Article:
Audi is today celebrating the delivery of its five millionth vehicle equipped with quattro all-wheel drive.
The car is a white 2013 Audi A6 Allroad built at the automaker’s plant in Neckarsulm, Germany, and destined for a customer in Europe.
This means that Audi, by far, is the top luxury brand for sales of all-wheel-drive vehicles.
The record is a testament to the leading role played by Audi in the development of all-wheel-drive technology for production cars.
Its system, known as quattro, debuted in 1980 in the legendary quattro sports car. The origins, however, can be traced back to the winter of 1976-77, when a group of Audi engineers conducted test drives in the deep snow of Northern Sweden.
After discovering that a low-powered Volkswagen Iltis all-wheel-drive vehicle easily outmatched their much more powerful, front-wheel-drive prototypes, the engineers, led by Ferdinand Piëch, now Chairman of the Volkswagen Group, started work on the first quattro system.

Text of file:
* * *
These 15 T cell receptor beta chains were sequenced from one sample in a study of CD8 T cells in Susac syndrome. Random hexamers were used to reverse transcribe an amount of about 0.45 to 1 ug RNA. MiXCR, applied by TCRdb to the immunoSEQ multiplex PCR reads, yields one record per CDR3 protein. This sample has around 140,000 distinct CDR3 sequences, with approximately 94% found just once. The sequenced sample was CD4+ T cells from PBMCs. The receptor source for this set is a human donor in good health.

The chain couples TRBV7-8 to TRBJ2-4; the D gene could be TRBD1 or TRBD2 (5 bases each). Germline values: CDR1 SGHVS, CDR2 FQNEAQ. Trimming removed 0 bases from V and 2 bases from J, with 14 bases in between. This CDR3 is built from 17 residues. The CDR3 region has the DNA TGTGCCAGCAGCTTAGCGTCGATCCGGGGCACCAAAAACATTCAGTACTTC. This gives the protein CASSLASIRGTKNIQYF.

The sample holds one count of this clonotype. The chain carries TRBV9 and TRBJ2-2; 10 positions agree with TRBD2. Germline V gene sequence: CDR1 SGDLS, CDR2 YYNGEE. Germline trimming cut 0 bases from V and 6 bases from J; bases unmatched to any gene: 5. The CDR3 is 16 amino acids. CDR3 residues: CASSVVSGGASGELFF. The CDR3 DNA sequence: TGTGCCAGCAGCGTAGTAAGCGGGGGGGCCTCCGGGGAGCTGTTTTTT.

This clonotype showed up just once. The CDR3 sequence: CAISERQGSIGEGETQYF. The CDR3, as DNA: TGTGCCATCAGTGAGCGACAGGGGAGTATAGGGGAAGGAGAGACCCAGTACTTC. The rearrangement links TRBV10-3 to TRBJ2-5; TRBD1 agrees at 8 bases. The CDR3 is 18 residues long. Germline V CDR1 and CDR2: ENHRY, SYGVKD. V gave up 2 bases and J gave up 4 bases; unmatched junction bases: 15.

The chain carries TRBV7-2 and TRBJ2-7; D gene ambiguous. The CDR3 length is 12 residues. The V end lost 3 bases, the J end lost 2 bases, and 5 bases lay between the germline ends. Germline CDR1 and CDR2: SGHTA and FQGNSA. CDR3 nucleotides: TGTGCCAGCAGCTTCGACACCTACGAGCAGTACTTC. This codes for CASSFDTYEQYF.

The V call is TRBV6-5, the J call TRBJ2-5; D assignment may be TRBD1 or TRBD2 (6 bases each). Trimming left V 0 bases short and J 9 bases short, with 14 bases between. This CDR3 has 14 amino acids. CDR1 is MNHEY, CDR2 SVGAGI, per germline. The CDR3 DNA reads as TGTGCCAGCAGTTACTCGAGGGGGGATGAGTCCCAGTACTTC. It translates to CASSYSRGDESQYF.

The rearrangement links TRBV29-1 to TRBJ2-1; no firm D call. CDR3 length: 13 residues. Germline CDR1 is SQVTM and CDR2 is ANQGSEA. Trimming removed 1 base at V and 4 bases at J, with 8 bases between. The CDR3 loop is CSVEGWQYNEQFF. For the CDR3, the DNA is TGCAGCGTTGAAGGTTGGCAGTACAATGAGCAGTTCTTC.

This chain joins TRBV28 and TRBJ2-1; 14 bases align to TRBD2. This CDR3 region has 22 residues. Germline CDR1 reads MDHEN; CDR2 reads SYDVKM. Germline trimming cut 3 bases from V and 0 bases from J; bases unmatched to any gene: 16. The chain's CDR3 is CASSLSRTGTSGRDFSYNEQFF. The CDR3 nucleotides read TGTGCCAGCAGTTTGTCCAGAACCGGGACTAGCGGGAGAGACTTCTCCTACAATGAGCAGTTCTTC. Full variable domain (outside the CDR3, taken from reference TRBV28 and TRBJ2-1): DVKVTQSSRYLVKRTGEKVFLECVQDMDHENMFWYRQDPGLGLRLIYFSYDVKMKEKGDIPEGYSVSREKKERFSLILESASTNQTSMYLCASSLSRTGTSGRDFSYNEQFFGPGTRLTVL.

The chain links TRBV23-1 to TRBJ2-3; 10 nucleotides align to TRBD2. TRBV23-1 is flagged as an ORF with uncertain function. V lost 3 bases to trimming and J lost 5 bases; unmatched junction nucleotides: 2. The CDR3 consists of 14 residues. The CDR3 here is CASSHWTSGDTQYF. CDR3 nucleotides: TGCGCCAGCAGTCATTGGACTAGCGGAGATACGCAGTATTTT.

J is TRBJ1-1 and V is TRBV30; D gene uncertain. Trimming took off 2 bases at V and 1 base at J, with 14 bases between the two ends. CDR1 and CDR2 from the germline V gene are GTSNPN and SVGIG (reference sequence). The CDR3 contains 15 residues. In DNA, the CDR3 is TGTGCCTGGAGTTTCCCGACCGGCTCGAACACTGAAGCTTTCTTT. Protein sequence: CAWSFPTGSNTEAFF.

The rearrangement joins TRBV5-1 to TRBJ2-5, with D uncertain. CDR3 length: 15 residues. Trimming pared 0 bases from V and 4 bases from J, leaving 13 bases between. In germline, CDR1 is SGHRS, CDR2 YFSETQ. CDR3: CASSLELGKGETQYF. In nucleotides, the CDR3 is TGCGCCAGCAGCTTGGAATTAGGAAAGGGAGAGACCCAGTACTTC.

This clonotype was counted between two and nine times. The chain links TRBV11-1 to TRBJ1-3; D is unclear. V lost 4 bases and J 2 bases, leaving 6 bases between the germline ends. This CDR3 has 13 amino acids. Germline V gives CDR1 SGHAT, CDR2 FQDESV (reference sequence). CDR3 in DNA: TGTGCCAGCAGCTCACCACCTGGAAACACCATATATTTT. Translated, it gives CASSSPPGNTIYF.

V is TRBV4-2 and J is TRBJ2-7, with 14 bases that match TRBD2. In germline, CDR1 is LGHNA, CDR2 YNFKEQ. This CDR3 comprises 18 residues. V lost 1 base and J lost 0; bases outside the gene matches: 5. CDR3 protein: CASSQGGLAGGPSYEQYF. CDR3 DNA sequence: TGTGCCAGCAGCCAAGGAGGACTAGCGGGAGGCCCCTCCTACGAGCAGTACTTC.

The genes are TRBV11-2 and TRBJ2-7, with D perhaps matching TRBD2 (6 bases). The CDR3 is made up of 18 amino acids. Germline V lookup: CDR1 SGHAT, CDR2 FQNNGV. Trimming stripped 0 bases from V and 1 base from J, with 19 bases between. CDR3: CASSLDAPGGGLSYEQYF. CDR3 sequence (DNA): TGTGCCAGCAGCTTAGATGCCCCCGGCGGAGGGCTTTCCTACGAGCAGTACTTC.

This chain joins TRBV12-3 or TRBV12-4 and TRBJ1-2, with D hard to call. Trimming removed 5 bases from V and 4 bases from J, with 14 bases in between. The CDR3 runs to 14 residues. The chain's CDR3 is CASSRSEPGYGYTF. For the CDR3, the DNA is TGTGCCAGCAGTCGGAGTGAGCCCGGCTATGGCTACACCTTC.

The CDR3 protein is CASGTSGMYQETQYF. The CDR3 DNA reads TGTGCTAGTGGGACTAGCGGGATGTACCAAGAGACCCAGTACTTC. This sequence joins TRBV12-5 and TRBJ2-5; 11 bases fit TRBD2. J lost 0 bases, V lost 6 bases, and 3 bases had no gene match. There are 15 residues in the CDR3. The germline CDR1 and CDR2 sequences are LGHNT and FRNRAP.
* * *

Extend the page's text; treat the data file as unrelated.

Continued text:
To this day, Audi continues to reinvent the technology. The latest version, dubbed e-tron quattro, has already proven its mettle in the world of motorsport, with a pair of R18 race cars fitted with the technology taking out the top two positions at last year’s 24 Hours of Le Mans.
Planned for the automaker’s future road cars, e-tron quattro does away with the driveshafts found in traditional all-wheel-drive systems and replaces them with a ‘through-the-road’ hybrid system. Essentially, one axle of the car is powered by an internal combustion engine in a conventional manner, and the second by an electric motor.
Audi has already started testing its e-tron quattro technology in an A5 prototype and could end up debuting the technology in a new diesel-electric supercar.